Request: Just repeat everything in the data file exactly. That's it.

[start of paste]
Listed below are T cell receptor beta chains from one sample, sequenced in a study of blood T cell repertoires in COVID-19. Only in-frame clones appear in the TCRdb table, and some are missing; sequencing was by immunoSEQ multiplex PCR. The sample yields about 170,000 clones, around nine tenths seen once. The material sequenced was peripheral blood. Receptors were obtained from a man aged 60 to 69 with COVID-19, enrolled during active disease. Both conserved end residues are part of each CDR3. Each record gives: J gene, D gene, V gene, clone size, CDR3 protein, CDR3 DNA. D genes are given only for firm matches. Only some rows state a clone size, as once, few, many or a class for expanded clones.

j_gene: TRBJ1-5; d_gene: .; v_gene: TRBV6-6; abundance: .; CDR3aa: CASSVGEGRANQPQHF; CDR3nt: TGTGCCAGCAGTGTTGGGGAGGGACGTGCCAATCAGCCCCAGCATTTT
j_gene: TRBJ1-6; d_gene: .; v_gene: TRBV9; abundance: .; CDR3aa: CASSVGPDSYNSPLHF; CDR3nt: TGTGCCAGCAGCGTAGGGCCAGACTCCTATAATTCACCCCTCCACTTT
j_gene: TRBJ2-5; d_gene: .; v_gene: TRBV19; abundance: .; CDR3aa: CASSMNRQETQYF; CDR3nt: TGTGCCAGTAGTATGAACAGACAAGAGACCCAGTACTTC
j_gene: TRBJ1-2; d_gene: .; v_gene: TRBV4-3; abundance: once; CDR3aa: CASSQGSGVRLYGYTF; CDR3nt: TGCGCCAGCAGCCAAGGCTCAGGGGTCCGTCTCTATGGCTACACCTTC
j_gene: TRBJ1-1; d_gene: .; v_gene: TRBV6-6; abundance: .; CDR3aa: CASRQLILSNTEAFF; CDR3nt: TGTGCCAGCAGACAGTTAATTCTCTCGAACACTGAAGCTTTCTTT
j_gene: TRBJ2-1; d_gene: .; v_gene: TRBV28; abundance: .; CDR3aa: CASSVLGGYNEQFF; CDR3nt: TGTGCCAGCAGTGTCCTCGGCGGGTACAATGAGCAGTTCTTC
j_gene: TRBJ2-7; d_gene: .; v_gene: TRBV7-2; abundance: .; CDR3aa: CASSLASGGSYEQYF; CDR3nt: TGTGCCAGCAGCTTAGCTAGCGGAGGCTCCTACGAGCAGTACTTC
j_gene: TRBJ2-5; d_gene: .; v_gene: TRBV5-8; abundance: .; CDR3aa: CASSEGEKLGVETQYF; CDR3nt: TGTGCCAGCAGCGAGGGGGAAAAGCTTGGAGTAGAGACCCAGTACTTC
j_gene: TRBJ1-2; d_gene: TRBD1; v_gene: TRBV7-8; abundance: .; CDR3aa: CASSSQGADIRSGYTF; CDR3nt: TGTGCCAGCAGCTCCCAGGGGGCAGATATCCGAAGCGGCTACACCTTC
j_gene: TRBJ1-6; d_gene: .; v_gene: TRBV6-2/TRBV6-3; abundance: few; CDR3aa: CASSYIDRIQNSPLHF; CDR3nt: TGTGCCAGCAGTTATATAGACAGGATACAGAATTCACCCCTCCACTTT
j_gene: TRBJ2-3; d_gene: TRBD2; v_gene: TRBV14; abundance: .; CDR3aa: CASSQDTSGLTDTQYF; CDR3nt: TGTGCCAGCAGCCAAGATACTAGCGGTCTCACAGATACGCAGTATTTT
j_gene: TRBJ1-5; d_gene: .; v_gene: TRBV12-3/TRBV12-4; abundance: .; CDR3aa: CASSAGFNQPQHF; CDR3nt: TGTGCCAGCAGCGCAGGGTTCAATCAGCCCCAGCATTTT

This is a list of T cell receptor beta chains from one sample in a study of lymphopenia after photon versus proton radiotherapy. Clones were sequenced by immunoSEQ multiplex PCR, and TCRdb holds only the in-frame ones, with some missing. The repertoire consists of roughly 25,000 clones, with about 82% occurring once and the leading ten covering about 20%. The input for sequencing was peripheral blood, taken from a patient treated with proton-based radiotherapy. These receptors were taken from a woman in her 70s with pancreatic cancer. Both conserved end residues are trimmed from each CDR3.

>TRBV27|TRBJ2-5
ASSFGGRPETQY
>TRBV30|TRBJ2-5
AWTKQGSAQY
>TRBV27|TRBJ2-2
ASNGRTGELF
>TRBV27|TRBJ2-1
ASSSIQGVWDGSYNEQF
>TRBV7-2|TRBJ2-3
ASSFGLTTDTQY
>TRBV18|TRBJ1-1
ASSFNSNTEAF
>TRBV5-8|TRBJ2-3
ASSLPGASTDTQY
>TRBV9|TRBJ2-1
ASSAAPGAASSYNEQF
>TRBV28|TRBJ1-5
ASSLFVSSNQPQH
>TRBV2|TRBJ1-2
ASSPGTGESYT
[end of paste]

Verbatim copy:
Listed below are T cell receptor beta chains from one sample, sequenced in a study of blood T cell repertoires in COVID-19. Only in-frame clones appear in the TCRdb table, and some are missing; sequencing was by immunoSEQ multiplex PCR. The sample yields about 170,000 clones, around nine tenths seen once. The material sequenced was peripheral blood. Receptors were obtained from a man aged 60 to 69 with COVID-19, enrolled during active disease. Both conserved end residues are part of each CDR3. Each record gives: J gene, D gene, V gene, clone size, CDR3 protein, CDR3 DNA. D genes are given only for firm matches. Only some rows state a clone size, as once, few, many or a class for expanded clones.

j_gene: TRBJ1-5; d_gene: .; v_gene: TRBV6-6; abundance: .; CDR3aa: CASSVGEGRANQPQHF; CDR3nt: TGTGCCAGCAGTGTTGGGGAGGGACGTGCCAATCAGCCCCAGCATTTT
j_gene: TRBJ1-6; d_gene: .; v_gene: TRBV9; abundance: .; CDR3aa: CASSVGPDSYNSPLHF; CDR3nt: TGTGCCAGCAGCGTAGGGCCAGACTCCTATAATTCACCCCTCCACTTT
j_gene: TRBJ2-5; d_gene: .; v_gene: TRBV19; abundance: .; CDR3aa: CASSMNRQETQYF; CDR3nt: TGTGCCAGTAGTATGAACAGACAAGAGACCCAGTACTTC
j_gene: TRBJ1-2; d_gene: .; v_gene: TRBV4-3; abundance: once; CDR3aa: CASSQGSGVRLYGYTF; CDR3nt: TGCGCCAGCAGCCAAGGCTCAGGGGTCCGTCTCTATGGCTACACCTTC
j_gene: TRBJ1-1; d_gene: .; v_gene: TRBV6-6; abundance: .; CDR3aa: CASRQLILSNTEAFF; CDR3nt: TGTGCCAGCAGACAGTTAATTCTCTCGAACACTGAAGCTTTCTTT
j_gene: TRBJ2-1; d_gene: .; v_gene: TRBV28; abundance: .; CDR3aa: CASSVLGGYNEQFF; CDR3nt: TGTGCCAGCAGTGTCCTCGGCGGGTACAATGAGCAGTTCTTC
j_gene: TRBJ2-7; d_gene: .; v_gene: TRBV7-2; abundance: .; CDR3aa: CASSLASGGSYEQYF; CDR3nt: TGTGCCAGCAGCTTAGCTAGCGGAGGCTCCTACGAGCAGTACTTC
j_gene: TRBJ2-5; d_gene: .; v_gene: TRBV5-8; abundance: .; CDR3aa: CASSEGEKLGVETQYF; CDR3nt: TGTGCCAGCAGCGAGGGGGAAAAGCTTGGAGTAGAGACCCAGTACTTC
j_gene: TRBJ1-2; d_gene: TRBD1; v_gene: TRBV7-8; abundance: .; CDR3aa: CASSSQGADIRSGYTF; CDR3nt: TGTGCCAGCAGCTCCCAGGGGGCAGATATCCGAAGCGGCTACACCTTC
j_gene: TRBJ1-6; d_gene: .; v_gene: TRBV6-2/TRBV6-3; abundance: few; CDR3aa: CASSYIDRIQNSPLHF; CDR3nt: TGTGCCAGCAGTTATATAGACAGGATACAGAATTCACCCCTCCACTTT
j_gene: TRBJ2-3; d_gene: TRBD2; v_gene: TRBV14; abundance: .; CDR3aa: CASSQDTSGLTDTQYF; CDR3nt: TGTGCCAGCAGCCAAGATACTAGCGGTCTCACAGATACGCAGTATTTT
j_gene: TRBJ1-5; d_gene: .; v_gene: TRBV12-3/TRBV12-4; abundance: .; CDR3aa: CASSAGFNQPQHF; CDR3nt: TGTGCCAGCAGCGCAGGGTTCAATCAGCCCCAGCATTTT

This is a list of T cell receptor beta chains from one sample in a study of lymphopenia after photon versus proton radiotherapy. Clones were sequenced by immunoSEQ multiplex PCR, and TCRdb holds only the in-frame ones, with some missing. The repertoire consists of roughly 25,000 clones, with about 82% occurring once and the leading ten covering about 20%. The input for sequencing was peripheral blood, taken from a patient treated with proton-based radiotherapy. These receptors were taken from a woman in her 70s with pancreatic cancer. Both conserved end residues are trimmed from each CDR3.

>TRBV27|TRBJ2-5
ASSFGGRPETQY
>TRBV30|TRBJ2-5
AWTKQGSAQY
>TRBV27|TRBJ2-2
ASNGRTGELF
>TRBV27|TRBJ2-1
ASSSIQGVWDGSYNEQF
>TRBV7-2|TRBJ2-3
ASSFGLTTDTQY
>TRBV18|TRBJ1-1
ASSFNSNTEAF
>TRBV5-8|TRBJ2-3
ASSLPGASTDTQY
>TRBV9|TRBJ2-1
ASSAAPGAASSYNEQF
>TRBV28|TRBJ1-5
ASSLFVSSNQPQH
>TRBV2|TRBJ1-2
ASSPGTGESYT